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Marijuana Use Is on the Rise Among Baby Boomers According to a New Study

Provider in Home with Senior Patients Nurse Talking with Senior Patient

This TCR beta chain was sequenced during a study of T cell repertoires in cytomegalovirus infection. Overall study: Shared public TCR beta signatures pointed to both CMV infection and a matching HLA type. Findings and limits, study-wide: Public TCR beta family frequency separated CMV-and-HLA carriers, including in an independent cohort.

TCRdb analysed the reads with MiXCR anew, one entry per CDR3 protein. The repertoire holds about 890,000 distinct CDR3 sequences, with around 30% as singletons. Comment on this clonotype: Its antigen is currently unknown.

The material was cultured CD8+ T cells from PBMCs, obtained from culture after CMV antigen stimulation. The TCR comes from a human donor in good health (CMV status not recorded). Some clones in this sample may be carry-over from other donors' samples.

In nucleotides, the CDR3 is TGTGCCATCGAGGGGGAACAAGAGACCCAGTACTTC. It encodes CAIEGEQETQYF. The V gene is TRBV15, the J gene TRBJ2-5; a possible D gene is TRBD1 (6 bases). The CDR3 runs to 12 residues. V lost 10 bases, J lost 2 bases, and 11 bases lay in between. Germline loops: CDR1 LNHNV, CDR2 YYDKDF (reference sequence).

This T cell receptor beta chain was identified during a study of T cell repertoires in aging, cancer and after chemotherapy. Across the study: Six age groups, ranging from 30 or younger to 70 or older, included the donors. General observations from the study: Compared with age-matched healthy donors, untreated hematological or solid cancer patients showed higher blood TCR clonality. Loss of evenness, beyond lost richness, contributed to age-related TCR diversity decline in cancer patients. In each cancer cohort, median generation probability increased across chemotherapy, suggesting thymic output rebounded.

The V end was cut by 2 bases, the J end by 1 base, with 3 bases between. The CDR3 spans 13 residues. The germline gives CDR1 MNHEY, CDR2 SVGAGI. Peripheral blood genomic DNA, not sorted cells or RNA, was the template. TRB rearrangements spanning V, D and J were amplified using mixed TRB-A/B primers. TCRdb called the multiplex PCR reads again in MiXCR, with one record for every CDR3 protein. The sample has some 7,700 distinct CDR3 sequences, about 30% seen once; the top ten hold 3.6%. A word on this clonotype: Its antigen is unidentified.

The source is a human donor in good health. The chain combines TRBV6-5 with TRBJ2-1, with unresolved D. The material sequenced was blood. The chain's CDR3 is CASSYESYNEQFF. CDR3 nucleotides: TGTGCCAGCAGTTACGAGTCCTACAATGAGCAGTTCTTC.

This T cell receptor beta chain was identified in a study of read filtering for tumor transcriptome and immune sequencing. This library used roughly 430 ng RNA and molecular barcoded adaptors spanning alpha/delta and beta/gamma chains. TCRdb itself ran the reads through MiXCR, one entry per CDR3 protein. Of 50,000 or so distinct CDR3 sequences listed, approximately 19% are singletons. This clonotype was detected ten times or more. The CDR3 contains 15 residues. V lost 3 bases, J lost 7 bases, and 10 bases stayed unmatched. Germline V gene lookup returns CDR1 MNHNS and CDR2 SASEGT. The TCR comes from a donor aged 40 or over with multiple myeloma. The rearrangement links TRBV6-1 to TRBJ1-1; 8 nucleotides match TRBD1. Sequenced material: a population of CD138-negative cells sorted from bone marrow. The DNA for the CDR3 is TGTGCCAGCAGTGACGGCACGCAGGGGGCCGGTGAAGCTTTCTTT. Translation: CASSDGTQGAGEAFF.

The Drug and Alcohol Dependence Journal published a study comparing 2015–2016 data on marijuana users and non-users across age groups to a similar study conducted in 2016–2017, which noted that twice as many “baby boomers” have used marijuana since 2006. Baby boomers are described as individuals born between the years 1946 and 1964. Just 9 percent of adults ages 50 to 64 reported that they used marijuana over the past year, compared to 55 percent indicating they tried it at least once in their lives. Among those older than age 65, 3 percent said they had used it in the past year as compared to 22 percent who stated they used it at least once. Likewise, prevalence of past-year alcohol use disorder, nicotine dependence, cocaine intake, and prescription medication abuse (i.e., opioids, sedatives, tranquilizers) were higher among marijuana users compared to non-users. Read more at the Time magazine article or access the study directly.